This file depicts the machinations of the many characters involved in a typical McCarthy-era communist witch-hunt. In 1948, magazine editor and former communist party courier Whittaker Chambers testified before the House Committee on Un-American Activities (HUAC) and accused Carnegie Endowment for International Peace president and former State Department official Alger Hiss of being a communist. Hiss sued Chambers for libel. Chambers, who had spied for the USSR before leaving the Communist Party in 1939, then accused Hiss of having helped transmit confidential government documents to the Russians in the 1930s. Hiss denied the charges. Chambers led HUAC investigators to his Maryland farm and produced from a hollowed-out pumpkin State Department documents he alleged that Hiss had passed on to him years earlier.
Hiss was indicted on perjury charges because the statute of limitations on espionage had expired. The jury in his first trial in 1949 was unable to reach a verdict. Hiss was tried again and was convicted in 1950. He was sentenced to a five-year prison term.
Throughout the ordeal both men were attacked and defended by powerful individuals, with young Congressman and HUAC committee member Richard Nixon championing Chambers. At Hiss's first trial, two United States Supreme Court justices, Justice Felix Frankfurter and Justice Stanley Reed, appeared as character witnesses on his behalf.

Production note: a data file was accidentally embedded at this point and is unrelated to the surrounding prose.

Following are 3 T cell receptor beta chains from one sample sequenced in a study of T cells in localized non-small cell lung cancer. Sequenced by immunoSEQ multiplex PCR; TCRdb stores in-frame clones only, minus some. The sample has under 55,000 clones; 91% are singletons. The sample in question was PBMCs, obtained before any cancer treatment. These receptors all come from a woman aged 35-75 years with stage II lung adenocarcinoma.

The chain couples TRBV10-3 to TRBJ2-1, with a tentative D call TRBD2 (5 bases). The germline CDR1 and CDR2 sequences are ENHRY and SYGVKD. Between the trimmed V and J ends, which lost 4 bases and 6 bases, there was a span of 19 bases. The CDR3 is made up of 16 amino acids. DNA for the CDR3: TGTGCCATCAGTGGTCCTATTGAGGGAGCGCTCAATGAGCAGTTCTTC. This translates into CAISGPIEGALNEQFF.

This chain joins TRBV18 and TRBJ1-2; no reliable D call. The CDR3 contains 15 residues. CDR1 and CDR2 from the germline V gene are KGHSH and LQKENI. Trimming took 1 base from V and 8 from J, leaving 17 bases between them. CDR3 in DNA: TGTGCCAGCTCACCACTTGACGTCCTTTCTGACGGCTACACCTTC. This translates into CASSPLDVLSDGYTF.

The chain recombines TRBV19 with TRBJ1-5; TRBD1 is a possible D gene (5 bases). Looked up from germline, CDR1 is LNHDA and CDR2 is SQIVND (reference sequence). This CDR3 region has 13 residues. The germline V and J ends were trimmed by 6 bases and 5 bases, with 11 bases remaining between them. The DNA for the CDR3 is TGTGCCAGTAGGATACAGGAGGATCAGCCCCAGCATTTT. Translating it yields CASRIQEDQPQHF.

In this file, trails of evidence are followed through correspondence between supposed communist party members and sympathizers, and interviews with associates of the accused. Handwriting samples are analyzed, denials and finger-pointing are rampant, and HUAC testimonies flow as a litany of "who met with whom, where and when, what was said, and most importantly, were/are you a communist?"
The Alger Hiss/Whittaker Chambers file provides valuable insight into the Red Scare, the McCarthy Era and the domestic side of the Cold War.